Trend Micro researchers have confirmed Zitmo, a mobile variant of Zeus, now targets BlackBerry devices. The Zeus-in-the-Mobile Trojan intercepts SMS messages and blocks phone calls.
With so many reports of Android
and iPhone malware, it was
only a matter of time before a BlackBerry variant emerged.
A variant of the Zeus banking Trojan targeting BlackBerry
smartphones was detected by security researchers at Trend Micro. With more
users using their phones to get up-to-date alerts on their bank account
balances, to add funds, or to receive password hints, mobile malware has become
a lucrative attack vector for cyber-criminals, wrote threat analyst Patrick
Estavillo on TrendLabs
on March 4.
The BlackBerry Zitmo flies under the user's radar because it
does not have a graphical user interface, and it can remove itself from the
list of applications attackers, Estavillo said. Mobile banking users unaware of
the infection on their phone would be inadvertently giving away their bank
Once the mobile Zeus has been installed on the smartphone,
it sends a confirmation message to the remote administrator at the
command-and-control server that it is ready to receive commands. The
confirmation message reads "App Installed OK," and is sent to a phone number in
the United Kingdom, Estavillo said.
Considered by security experts to be one of the most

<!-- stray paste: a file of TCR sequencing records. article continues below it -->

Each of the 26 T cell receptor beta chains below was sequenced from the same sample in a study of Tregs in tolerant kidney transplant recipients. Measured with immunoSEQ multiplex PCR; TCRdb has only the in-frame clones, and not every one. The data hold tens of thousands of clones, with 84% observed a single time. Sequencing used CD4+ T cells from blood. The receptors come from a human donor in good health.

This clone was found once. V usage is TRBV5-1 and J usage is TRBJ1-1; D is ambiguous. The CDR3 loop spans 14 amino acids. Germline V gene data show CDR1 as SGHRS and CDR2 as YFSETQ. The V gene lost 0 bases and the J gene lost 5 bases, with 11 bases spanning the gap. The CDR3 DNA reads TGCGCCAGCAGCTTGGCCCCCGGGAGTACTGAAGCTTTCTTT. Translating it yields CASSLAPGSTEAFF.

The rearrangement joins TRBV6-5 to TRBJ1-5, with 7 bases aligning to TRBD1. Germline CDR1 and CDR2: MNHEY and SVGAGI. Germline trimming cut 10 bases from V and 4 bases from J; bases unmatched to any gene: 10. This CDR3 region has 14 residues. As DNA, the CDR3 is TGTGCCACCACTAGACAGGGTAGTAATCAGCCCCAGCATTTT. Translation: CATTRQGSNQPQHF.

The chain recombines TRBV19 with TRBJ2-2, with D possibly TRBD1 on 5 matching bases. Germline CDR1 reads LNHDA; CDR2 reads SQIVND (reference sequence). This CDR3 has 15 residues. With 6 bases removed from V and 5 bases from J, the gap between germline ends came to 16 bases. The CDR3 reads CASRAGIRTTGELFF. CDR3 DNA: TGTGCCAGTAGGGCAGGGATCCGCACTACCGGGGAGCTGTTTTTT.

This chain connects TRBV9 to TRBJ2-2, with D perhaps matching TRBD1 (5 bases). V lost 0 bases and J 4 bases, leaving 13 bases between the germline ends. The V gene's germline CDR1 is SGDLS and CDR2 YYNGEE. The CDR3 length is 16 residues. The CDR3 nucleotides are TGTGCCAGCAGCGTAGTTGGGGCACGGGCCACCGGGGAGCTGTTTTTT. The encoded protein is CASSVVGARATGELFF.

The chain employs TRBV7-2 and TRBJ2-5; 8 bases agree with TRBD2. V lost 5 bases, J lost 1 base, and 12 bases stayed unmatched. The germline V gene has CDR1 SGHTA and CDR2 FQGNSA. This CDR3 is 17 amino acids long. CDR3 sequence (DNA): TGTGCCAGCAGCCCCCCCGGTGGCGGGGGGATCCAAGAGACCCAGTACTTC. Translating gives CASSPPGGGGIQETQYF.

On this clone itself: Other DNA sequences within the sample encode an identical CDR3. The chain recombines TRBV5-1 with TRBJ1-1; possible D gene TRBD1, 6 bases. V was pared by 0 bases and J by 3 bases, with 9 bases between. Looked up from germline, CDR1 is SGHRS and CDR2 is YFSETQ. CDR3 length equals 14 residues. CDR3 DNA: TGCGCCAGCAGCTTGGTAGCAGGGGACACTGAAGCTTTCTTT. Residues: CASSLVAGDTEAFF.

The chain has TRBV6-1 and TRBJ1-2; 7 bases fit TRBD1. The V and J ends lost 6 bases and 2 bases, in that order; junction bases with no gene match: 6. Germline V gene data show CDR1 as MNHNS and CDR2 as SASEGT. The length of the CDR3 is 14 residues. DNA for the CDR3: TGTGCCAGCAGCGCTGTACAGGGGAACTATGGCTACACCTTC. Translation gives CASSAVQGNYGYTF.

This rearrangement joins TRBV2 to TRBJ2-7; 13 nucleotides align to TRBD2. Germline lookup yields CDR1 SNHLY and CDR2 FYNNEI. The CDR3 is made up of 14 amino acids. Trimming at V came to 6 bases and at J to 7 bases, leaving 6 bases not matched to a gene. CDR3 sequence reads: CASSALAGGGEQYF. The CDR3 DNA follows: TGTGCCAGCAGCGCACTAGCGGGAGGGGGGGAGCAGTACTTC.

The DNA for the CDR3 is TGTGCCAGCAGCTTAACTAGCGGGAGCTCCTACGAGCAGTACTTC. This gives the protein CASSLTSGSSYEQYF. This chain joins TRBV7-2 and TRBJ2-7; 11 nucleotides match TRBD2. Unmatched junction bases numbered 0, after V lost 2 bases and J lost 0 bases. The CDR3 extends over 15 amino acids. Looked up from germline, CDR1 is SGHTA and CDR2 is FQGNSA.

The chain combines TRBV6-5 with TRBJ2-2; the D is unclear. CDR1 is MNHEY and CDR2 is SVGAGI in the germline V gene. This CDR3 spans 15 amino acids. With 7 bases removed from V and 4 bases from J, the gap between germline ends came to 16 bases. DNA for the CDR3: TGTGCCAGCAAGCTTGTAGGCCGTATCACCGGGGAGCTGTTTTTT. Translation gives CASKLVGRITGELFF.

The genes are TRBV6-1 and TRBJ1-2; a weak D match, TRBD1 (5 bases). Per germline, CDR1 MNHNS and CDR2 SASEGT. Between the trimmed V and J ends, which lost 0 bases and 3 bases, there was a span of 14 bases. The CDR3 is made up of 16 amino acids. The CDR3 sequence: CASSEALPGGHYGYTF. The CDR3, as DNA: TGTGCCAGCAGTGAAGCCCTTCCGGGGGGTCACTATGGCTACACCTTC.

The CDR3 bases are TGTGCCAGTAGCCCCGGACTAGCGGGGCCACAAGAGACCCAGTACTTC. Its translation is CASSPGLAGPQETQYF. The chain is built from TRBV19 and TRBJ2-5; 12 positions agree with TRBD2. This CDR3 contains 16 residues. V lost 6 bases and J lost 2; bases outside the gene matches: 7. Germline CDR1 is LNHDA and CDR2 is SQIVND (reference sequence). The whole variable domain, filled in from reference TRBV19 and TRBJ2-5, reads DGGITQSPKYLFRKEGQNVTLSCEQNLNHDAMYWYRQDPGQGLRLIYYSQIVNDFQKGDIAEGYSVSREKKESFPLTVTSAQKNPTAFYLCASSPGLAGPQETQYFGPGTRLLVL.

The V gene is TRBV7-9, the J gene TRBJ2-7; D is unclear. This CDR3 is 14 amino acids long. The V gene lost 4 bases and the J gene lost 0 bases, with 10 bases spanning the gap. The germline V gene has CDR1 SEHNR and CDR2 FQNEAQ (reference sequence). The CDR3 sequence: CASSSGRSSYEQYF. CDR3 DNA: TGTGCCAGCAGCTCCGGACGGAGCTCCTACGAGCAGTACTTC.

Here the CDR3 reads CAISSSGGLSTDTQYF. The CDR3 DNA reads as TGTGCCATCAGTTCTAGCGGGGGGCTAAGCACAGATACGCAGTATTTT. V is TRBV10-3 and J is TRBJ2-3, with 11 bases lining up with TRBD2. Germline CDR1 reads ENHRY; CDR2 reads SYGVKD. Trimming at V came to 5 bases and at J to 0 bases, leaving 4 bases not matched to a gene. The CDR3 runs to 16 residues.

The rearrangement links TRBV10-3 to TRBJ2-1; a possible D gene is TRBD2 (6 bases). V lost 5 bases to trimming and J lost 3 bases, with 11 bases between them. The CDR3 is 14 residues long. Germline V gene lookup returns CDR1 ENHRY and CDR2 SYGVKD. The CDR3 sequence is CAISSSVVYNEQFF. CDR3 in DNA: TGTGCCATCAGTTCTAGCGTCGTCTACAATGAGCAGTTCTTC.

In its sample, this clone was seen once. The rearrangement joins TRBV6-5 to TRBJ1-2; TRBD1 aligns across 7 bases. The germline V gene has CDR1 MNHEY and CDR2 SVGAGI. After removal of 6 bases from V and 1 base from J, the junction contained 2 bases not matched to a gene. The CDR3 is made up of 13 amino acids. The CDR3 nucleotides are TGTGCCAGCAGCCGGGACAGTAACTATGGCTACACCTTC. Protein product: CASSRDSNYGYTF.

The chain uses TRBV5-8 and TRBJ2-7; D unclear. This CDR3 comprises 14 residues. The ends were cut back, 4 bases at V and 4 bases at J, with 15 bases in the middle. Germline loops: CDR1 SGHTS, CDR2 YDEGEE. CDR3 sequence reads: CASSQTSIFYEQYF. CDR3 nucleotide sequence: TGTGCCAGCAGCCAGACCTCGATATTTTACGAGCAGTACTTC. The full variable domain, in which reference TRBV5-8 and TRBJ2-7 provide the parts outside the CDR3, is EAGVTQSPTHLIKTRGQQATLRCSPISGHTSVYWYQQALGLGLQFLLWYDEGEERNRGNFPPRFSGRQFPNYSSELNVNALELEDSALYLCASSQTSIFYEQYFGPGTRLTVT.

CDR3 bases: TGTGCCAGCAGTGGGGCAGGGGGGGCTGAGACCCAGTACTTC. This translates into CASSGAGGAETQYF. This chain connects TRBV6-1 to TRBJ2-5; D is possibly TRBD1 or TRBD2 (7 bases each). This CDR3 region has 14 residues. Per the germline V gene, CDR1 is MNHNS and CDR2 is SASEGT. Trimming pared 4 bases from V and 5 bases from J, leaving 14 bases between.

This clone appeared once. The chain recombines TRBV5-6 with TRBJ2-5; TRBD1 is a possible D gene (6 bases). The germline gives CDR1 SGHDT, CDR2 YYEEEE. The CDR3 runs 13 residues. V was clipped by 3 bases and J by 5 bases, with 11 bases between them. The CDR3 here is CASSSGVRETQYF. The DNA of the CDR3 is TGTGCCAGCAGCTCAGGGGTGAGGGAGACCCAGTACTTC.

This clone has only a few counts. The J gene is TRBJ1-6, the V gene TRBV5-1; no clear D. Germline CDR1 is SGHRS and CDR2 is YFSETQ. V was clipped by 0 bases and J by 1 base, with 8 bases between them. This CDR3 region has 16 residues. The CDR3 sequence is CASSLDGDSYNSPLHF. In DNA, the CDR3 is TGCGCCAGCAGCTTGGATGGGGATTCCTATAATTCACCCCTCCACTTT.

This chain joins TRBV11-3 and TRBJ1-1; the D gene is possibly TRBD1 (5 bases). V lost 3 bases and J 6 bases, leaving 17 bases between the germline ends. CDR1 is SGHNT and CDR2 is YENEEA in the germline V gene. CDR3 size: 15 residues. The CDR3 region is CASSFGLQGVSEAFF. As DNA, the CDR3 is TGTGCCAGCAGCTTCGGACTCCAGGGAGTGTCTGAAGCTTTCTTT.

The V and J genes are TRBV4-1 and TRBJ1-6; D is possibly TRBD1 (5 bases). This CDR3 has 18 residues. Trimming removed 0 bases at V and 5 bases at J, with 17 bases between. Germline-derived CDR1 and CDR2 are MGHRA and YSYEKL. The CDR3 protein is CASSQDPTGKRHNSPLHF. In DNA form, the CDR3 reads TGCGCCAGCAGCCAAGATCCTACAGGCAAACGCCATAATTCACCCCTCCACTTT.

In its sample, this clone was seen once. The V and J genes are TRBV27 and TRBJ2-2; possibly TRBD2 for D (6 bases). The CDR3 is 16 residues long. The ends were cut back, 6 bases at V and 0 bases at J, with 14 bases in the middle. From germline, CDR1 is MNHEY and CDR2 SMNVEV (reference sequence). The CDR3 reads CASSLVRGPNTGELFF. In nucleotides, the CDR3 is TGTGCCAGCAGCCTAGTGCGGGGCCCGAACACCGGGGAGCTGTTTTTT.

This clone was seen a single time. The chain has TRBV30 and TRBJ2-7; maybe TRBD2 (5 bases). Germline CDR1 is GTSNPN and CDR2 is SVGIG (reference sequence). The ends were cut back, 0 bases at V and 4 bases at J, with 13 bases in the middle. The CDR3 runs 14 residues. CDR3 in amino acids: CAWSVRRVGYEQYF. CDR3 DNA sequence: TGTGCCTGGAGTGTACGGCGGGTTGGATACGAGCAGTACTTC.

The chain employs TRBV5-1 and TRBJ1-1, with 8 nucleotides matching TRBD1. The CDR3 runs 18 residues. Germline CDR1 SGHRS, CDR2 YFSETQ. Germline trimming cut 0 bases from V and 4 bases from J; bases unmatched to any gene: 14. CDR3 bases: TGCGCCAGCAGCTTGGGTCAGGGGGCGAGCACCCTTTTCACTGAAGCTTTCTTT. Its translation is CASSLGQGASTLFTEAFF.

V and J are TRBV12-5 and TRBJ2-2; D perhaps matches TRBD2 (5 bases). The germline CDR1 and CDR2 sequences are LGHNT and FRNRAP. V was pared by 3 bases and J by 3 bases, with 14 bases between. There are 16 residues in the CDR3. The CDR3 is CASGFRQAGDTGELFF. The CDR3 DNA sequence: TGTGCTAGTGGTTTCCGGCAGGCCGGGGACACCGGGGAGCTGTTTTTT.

sophisticated Trojans, Zeus
originally installed keyloggers on user desktops to
steal login credentials as they were entered on banking sites. Many banks
switched to two-factor authentication to thwart the Trojan, since the one-time
passcodes, sent by SMS message to the user's phones, expire as soon as they are
used. The Zitmo variant intercepts the passcodes by forwarding all SMS messages
to the remote attacker.
Zitmo forwards all messages on to the remote administrator
and can also delete and drop incoming SMS messages so that the user never sees
the messages sent from the hacker, Estavillo said. It can power the phone on or
off and display messages that look like real SMS messages. The Trojan can also
block specific phone numbers or incoming calls in general and remove the
blocked call from history so that the user again remains unaware of any calls
blocked. It can also create and remove administrator accounts on the phone.
The administrator can remotely change the phone number to
which BlackBerry Zitmo forwards all incoming SMS messages. If the original
number is unavailable or taken down by authorities, the remote attacker can
send a command to all infected phones that changes the administrator phone
number, ensuring that the attackers continue receiving all forwarded messages.
Trend Micro researchers have identified variants targeting
Nokia's Symbian OS and Windows Mobile. The Trojan is silently installed when
users go to a malicious Web site from their mobile browsers, or when
downloading applications that have the Trojan packaged inside. Once installed,
uses see a prompt to install a critical software update that was necessary to
keep being able to receive mobile banking alerts on their phone. A Zitmo
variant targeted ING
customers in Poland
late last month.
Researchers have long warned that mobile malware would
become more sophisticated as smartphones became more popular and powerful. With
the latest round of malicious applications found on Android Market
and a number
of iPhone malware prototypes, all mobile users need to exercise more caution
clicking on links to unfamiliar Websites or downloading applications on to the
phone, Estavillo said.